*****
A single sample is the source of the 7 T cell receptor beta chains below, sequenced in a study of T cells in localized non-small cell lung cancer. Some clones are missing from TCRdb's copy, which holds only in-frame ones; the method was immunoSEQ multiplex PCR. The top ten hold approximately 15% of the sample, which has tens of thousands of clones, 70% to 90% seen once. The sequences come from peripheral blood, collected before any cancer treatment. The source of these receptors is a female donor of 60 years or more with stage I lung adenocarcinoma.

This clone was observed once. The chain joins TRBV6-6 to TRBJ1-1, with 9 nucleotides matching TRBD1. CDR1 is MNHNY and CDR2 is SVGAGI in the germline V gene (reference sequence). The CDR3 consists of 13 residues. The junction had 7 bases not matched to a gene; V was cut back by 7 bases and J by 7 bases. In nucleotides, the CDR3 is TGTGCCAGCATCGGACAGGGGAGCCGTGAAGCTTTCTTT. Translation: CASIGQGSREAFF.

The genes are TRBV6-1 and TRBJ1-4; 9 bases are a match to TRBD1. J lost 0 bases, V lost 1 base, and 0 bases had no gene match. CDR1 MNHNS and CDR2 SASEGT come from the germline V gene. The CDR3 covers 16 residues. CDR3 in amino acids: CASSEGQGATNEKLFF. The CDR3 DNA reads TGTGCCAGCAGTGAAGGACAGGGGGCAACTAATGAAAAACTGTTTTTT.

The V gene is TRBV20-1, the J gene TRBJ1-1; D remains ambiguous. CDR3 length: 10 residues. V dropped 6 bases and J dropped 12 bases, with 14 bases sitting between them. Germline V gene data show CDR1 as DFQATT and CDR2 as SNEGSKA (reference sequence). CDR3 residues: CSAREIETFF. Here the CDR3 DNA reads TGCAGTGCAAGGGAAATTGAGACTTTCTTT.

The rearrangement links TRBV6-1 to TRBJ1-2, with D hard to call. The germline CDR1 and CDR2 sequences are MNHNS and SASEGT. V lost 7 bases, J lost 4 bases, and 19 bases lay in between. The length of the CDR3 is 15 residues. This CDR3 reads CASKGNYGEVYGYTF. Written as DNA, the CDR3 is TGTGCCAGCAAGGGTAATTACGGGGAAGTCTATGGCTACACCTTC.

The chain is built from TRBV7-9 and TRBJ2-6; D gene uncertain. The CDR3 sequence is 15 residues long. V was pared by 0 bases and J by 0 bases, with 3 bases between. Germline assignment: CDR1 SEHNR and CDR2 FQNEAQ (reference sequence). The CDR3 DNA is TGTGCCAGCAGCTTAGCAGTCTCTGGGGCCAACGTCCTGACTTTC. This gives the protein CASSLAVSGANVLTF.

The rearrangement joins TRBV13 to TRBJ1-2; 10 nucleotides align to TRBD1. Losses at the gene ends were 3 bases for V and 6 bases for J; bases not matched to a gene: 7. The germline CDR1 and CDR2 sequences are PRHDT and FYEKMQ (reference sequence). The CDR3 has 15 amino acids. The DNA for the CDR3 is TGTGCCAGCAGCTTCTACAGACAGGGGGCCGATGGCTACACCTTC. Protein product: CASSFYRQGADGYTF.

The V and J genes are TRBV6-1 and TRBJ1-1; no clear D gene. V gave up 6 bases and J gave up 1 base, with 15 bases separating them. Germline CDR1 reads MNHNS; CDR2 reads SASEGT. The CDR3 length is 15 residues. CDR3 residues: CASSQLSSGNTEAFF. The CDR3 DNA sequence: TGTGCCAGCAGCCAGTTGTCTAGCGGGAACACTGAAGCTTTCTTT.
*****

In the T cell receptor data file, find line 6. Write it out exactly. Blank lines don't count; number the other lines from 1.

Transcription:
The chain is built from TRBV7-9 and TRBJ2-6; D gene uncertain. The CDR3 sequence is 15 residues long. V was pared by 0 bases and J by 0 bases, with 3 bases between. Germline assignment: CDR1 SEHNR and CDR2 FQNEAQ (reference sequence). The CDR3 DNA is TGTGCCAGCAGCTTAGCAGTCTCTGGGGCCAACGTCCTGACTTTC. This gives the protein CASSLAVSGANVLTF.